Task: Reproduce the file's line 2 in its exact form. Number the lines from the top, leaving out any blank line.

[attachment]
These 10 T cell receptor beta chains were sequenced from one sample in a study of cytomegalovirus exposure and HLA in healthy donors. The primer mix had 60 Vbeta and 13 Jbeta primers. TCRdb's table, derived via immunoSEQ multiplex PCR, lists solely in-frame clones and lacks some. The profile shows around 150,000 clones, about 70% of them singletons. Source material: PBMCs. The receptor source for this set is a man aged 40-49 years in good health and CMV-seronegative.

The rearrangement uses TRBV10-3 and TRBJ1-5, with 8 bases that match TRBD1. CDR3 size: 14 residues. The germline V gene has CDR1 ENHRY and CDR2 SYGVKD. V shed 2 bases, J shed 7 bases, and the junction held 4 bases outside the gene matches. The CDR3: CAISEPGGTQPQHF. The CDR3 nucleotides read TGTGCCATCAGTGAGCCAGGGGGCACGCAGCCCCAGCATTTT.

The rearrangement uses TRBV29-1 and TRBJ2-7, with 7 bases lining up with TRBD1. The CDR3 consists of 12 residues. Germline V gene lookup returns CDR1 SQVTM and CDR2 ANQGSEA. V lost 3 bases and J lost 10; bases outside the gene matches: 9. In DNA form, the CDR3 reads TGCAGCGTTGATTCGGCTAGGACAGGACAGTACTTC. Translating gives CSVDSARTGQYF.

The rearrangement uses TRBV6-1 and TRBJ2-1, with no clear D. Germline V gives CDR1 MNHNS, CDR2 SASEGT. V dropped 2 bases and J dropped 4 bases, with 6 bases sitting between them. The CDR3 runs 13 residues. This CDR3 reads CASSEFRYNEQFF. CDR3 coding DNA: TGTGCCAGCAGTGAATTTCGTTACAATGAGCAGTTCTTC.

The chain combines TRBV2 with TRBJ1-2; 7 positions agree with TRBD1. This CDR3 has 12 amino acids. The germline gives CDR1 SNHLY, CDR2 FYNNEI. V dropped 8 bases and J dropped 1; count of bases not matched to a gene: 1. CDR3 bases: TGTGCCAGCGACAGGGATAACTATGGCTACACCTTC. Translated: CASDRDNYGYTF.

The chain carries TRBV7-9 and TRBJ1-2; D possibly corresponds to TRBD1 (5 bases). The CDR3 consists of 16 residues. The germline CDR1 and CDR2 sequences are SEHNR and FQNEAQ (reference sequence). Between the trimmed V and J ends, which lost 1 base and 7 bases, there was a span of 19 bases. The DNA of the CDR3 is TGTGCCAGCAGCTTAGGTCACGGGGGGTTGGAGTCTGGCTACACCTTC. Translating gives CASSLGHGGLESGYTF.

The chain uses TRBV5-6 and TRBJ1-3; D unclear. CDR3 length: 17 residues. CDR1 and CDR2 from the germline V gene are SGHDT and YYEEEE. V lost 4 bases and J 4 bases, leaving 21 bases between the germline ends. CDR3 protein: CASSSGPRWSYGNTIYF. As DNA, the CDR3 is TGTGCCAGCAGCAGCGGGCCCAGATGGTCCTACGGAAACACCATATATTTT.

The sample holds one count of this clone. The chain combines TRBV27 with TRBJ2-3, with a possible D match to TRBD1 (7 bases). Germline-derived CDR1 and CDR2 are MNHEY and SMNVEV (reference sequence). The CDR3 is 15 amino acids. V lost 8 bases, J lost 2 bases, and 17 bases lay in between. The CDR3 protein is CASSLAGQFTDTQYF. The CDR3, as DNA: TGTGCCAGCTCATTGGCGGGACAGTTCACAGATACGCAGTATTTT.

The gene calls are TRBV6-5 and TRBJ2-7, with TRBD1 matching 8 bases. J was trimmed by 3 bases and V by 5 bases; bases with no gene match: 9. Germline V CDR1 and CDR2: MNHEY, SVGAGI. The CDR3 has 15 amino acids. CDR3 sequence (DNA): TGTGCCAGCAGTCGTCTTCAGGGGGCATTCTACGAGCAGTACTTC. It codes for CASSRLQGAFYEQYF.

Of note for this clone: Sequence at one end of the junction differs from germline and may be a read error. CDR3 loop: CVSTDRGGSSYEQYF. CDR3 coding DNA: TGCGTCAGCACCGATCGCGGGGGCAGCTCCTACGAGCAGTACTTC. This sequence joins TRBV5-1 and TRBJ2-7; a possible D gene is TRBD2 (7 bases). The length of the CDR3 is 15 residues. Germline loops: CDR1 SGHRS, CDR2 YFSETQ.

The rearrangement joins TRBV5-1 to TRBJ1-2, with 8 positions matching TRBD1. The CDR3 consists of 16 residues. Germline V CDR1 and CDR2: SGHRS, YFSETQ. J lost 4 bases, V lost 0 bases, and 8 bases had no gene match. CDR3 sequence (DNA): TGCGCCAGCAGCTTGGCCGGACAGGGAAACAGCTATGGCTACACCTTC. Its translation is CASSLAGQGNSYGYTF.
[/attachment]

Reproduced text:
The rearrangement uses TRBV10-3 and TRBJ1-5, with 8 bases that match TRBD1. CDR3 size: 14 residues. The germline V gene has CDR1 ENHRY and CDR2 SYGVKD. V shed 2 bases, J shed 7 bases, and the junction held 4 bases outside the gene matches. The CDR3: CAISEPGGTQPQHF. The CDR3 nucleotides read TGTGCCATCAGTGAGCCAGGGGGCACGCAGCCCCAGCATTTT.